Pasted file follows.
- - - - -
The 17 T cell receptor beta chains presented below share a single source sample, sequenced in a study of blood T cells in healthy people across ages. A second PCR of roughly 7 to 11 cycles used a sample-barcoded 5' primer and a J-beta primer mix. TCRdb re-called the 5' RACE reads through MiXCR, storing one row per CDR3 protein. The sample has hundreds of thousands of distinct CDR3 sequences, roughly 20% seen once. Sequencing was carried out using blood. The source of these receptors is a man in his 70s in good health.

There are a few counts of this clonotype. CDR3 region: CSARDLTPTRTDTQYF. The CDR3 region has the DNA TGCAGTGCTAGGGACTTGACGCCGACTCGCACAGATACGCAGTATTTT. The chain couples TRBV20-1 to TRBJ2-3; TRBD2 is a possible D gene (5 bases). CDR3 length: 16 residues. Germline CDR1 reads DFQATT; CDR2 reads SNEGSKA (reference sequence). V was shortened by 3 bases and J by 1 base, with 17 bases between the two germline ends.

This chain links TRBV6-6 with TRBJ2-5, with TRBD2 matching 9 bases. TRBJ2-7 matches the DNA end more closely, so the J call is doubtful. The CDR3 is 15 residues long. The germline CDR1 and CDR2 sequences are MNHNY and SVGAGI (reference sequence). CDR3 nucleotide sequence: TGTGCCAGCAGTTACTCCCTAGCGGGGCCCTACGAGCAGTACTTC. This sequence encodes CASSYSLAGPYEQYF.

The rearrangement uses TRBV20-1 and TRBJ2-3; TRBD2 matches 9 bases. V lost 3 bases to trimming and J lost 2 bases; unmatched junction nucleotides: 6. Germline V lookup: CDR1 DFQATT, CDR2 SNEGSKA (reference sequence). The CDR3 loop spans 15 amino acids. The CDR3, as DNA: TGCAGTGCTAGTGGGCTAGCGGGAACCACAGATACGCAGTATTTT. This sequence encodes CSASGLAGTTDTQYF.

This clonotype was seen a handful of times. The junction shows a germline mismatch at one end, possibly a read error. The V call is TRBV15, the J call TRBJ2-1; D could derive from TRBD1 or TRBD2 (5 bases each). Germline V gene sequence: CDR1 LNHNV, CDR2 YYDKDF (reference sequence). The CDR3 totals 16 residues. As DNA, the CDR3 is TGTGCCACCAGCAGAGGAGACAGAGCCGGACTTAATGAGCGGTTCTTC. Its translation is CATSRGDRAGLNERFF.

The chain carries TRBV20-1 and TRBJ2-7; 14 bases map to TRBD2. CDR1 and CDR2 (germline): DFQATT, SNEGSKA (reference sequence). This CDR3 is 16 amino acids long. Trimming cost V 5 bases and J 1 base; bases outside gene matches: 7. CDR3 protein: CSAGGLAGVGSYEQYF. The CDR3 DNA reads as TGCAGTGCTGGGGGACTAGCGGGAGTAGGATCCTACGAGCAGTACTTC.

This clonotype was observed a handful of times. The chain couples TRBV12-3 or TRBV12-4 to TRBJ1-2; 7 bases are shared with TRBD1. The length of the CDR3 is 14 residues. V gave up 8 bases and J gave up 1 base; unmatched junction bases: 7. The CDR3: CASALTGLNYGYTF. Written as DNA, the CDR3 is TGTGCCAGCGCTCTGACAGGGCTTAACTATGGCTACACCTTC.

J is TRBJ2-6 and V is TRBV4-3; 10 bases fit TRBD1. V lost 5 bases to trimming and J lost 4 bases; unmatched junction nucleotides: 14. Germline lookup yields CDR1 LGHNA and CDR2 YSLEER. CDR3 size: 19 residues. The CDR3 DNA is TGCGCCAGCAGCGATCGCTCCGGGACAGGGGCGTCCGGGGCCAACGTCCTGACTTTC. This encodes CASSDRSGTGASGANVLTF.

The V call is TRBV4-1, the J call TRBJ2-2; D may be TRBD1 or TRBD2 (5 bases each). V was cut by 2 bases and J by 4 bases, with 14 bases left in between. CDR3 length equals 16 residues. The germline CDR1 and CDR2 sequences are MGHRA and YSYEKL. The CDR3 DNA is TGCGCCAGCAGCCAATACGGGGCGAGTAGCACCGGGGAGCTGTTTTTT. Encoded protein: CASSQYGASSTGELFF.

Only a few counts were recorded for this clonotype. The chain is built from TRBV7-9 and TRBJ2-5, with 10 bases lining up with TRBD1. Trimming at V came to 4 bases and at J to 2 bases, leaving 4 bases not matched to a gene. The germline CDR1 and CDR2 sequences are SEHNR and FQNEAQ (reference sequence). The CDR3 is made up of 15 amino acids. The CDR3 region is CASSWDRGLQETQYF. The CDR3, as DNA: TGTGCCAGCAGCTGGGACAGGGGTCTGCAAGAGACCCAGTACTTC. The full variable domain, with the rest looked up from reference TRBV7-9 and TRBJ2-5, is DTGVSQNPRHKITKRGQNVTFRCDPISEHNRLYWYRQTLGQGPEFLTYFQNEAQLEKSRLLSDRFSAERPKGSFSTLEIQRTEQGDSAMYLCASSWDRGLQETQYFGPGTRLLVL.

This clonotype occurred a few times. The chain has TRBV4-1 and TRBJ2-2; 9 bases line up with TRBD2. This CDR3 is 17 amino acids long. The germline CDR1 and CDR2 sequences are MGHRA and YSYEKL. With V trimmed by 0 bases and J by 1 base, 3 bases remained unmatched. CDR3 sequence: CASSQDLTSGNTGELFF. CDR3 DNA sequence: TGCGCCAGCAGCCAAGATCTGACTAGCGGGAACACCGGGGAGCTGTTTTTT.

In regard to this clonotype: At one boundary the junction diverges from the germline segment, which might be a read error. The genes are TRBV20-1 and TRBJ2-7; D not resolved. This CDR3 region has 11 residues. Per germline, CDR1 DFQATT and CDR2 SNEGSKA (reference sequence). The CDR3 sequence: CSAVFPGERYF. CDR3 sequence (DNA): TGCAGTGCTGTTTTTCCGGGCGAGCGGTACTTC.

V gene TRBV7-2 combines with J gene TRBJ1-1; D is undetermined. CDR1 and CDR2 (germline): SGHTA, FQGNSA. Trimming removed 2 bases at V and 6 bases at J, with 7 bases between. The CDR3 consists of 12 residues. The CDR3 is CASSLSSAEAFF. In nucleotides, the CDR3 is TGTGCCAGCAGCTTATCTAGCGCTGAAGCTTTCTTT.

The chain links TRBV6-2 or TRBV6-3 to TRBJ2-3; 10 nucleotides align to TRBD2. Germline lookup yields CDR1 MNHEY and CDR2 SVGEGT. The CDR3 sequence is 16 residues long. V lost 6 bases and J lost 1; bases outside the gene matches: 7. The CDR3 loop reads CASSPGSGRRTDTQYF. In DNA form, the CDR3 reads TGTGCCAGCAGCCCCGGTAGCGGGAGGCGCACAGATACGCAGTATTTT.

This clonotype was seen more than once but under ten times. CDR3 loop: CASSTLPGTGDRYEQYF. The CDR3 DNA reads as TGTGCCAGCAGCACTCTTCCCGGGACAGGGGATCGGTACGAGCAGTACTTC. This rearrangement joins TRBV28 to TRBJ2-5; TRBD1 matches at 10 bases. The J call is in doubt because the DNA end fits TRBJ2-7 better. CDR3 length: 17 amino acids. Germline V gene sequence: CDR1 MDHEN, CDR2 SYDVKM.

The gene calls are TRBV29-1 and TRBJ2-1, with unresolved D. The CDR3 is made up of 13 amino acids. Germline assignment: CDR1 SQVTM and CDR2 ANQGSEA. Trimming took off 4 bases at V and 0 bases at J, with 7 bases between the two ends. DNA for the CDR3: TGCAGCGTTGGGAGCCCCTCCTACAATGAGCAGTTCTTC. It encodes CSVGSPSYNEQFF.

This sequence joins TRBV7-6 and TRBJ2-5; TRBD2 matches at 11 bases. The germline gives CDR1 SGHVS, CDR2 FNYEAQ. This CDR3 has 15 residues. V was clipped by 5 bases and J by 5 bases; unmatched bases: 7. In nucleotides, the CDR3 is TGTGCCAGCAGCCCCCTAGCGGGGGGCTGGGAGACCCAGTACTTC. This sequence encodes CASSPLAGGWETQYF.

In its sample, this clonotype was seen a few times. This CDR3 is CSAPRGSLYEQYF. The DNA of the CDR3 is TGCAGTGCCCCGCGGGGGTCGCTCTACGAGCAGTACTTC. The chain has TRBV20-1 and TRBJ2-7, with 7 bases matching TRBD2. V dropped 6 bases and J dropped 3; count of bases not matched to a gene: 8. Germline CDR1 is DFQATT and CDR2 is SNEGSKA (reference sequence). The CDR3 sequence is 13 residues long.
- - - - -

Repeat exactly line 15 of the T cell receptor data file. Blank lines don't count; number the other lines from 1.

This clonotype was seen more than once but under ten times. CDR3 loop: CASSTLPGTGDRYEQYF. The CDR3 DNA reads as TGTGCCAGCAGCACTCTTCCCGGGACAGGGGATCGGTACGAGCAGTACTTC. This rearrangement joins TRBV28 to TRBJ2-5; TRBD1 matches at 10 bases. The J call is in doubt because the DNA end fits TRBJ2-7 better. CDR3 length: 17 amino acids. Germline V gene sequence: CDR1 MDHEN, CDR2 SYDVKM.